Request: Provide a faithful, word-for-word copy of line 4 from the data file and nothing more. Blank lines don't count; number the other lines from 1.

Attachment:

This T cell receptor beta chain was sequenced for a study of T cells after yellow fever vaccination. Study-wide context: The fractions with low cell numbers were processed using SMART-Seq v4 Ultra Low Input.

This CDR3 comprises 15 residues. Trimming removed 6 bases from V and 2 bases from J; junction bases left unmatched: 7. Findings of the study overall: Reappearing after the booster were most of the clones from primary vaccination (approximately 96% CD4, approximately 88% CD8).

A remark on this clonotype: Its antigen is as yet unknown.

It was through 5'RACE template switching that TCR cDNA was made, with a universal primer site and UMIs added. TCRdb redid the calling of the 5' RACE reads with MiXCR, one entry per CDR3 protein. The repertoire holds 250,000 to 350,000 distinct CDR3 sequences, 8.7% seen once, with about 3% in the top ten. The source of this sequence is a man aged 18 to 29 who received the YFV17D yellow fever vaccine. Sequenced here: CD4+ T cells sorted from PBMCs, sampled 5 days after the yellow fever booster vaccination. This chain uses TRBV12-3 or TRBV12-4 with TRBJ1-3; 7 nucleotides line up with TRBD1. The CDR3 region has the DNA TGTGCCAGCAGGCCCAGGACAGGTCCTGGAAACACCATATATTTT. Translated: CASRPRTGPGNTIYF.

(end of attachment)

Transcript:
It was through 5'RACE template switching that TCR cDNA was made, with a universal primer site and UMIs added. TCRdb redid the calling of the 5' RACE reads with MiXCR, one entry per CDR3 protein. The repertoire holds 250,000 to 350,000 distinct CDR3 sequences, 8.7% seen once, with about 3% in the top ten. The source of this sequence is a man aged 18 to 29 who received the YFV17D yellow fever vaccine. Sequenced here: CD4+ T cells sorted from PBMCs, sampled 5 days after the yellow fever booster vaccination. This chain uses TRBV12-3 or TRBV12-4 with TRBJ1-3; 7 nucleotides line up with TRBD1. The CDR3 region has the DNA TGTGCCAGCAGGCCCAGGACAGGTCCTGGAAACACCATATATTTT. Translated: CASRPRTGPGNTIYF.